Apple this week reported a decline in both annual sales and profit for the first time in 15 years. The company banked $45.7 billion in profit on revenues of $215.6 billion during the last year, an annual profit decline of nearly 15 percent and an 8 percent drop in revenue compared to the company's fiscal year 2015 results.
Apple saw its first year-over-year decline in revenue last April, and that downward trend continued despite new product releases and steady growth in its services business.
With the important holiday quarter now underway, Apple faces heightened scrutiny as it projects record high revenues of between $76 and $78 billion, a number that would reverse its last six months of declines.
"This looks like a temporary period of decline driven by the trough in the wake of the iPhone 6 launch (in late 2014), but it looks like Apple is coming out of that now," says Jan Dawson, chief analyst and founder of Jackdaw Research. "I don't think it'll have a lasting impact."
iPhone 7 demand outpaces supply
The iPhone is still Apple's biggest revenue driver, and sales of the flagship device accounted for 60 percent of the company's revenue during its 2016 fourth quarter. It released the iPhone 7 and iPhone 7 Plus just eight days before the end of the last quarter, so those phones' impact should be much greater during the holiday shopping season.
On an earnings call with investors, Apple CEO Tim Cook said iPhone 7 and iPhone 7 Plus supply remains constrained. "It's very hard to gauge demand, as you know, when you're selling everything you're making," he said.
"We'll find out more through the quarter, but we're confident enough to give you guys guidance that we're returning to growth this quarter, which obviously feels very good for us."
Apple forecast its largest quarter ever without introducing any new products outside of its existing portfolio, according to Dawson.
"I suspect between new Macs and a strong iPhone cycle, together with stabilizing iPad revenues, Apple can drive growth in the interim without new products."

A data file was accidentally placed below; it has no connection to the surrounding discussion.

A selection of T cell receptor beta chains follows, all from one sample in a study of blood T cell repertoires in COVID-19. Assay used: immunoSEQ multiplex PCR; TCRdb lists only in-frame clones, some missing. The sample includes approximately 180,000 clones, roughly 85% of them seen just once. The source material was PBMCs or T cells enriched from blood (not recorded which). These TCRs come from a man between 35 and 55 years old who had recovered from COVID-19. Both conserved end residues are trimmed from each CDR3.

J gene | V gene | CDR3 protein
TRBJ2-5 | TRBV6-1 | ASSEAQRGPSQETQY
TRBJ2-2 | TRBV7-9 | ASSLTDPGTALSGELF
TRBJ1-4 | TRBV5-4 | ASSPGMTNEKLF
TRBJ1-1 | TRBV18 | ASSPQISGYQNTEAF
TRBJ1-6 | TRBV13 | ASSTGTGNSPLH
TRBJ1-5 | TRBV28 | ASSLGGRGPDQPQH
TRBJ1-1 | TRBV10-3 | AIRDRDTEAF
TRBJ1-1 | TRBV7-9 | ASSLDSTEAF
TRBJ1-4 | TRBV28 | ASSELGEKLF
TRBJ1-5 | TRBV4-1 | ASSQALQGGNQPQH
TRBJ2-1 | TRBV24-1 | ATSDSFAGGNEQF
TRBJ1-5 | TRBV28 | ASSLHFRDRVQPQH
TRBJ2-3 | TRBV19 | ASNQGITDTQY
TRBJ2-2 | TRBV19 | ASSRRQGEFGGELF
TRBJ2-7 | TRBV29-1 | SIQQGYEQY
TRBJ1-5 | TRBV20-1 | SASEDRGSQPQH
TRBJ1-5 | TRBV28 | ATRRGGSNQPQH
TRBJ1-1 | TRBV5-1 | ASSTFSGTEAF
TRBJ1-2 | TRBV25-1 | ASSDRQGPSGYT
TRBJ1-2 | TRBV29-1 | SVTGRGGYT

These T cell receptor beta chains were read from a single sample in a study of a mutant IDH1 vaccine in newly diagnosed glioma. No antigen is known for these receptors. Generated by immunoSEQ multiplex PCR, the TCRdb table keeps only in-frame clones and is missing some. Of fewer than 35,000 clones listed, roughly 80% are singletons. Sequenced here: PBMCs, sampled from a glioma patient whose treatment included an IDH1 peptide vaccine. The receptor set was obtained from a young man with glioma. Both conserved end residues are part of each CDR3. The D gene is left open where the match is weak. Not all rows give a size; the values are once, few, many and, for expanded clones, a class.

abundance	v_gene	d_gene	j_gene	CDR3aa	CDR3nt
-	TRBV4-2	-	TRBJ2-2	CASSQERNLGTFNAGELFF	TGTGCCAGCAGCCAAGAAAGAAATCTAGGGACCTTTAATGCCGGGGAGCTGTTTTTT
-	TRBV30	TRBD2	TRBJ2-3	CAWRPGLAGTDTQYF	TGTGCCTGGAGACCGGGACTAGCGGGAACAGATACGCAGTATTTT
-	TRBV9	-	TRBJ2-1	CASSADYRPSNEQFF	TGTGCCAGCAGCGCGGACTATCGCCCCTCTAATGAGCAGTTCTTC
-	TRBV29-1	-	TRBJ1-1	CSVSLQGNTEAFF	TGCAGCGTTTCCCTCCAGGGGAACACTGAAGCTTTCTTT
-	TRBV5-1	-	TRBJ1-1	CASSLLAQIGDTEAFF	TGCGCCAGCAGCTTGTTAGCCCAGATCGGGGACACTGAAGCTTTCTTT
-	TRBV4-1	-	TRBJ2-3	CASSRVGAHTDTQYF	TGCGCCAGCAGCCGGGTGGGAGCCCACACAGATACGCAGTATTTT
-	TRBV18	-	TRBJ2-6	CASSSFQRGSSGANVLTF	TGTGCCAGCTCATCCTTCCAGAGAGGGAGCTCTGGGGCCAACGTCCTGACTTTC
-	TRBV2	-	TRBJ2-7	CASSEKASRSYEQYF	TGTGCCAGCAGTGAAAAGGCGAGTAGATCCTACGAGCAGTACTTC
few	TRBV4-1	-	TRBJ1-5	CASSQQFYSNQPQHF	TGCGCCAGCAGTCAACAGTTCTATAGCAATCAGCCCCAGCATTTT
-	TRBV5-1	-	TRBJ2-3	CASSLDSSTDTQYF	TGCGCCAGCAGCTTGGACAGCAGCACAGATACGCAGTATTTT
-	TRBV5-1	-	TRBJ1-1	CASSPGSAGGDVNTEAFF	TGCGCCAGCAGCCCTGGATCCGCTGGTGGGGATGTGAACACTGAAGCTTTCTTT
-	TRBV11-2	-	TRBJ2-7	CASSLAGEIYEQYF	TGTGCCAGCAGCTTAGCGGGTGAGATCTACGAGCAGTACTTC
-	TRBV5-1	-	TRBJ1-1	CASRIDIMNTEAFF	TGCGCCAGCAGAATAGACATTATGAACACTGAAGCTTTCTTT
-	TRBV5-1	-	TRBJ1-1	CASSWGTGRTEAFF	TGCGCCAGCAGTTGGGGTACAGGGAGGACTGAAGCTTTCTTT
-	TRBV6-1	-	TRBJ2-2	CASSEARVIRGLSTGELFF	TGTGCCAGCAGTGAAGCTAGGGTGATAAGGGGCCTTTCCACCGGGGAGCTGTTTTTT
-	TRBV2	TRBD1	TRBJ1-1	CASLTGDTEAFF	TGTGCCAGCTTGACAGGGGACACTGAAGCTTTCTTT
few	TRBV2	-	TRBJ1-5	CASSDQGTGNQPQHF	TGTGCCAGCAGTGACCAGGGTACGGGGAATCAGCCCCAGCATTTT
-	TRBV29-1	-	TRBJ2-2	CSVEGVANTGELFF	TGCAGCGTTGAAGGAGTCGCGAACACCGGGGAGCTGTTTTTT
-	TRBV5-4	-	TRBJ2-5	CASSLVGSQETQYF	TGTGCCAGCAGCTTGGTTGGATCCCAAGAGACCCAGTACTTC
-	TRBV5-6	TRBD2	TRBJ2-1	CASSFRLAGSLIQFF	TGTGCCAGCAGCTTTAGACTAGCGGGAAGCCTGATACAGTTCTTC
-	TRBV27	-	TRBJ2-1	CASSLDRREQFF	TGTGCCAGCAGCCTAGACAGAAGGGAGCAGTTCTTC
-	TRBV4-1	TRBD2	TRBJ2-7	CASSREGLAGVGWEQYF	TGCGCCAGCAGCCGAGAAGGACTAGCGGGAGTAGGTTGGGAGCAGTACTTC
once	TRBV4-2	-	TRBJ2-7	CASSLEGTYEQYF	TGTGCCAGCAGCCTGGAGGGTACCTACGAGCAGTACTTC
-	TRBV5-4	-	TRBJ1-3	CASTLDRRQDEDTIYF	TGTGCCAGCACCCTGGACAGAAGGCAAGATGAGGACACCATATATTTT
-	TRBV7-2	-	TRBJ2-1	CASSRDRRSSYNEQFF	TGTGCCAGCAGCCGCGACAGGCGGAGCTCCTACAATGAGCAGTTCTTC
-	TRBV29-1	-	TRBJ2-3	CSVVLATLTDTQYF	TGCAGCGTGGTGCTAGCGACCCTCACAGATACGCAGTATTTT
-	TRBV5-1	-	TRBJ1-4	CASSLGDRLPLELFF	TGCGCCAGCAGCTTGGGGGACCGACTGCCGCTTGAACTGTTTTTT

Apple services reach new heights
Apple's services business, which includes iTunes, the App Store, Apple Music, AppleCare and Apple Pay, is one of the company's fastest-growing divisions. Cash flow associated with services helped Apple offset declines in other areas, but it only accounted for 13 percent of its total revenue during the last quarter.
Revenue from services jumped 24 percent year-over-year, to $6.3 billion, during the fourth quarter, but Apple's iPhone business was still nearly five times larger, based on revenue.
Services represent a strong growth opportunity for the company, partly because the business tends to be more stable than hardware revenues, according to Dawson. "To the extent that the installed base continues to grow, it shouldn't flatten out anytime soon, and if Apple keeps layering additional subscription services on top, that will help maintain growth too."
Video is one area in which Apple could introduce a subscription service and boost associated revenue, he says.
Cook said Apple is confident in its services business because it directly increases user engagement and loyalty.
"We have almost doubled the size of our services revenue in the last four years, and as we've said before, we expect it to be the size of a Fortune 100 company in fiscal 2017."
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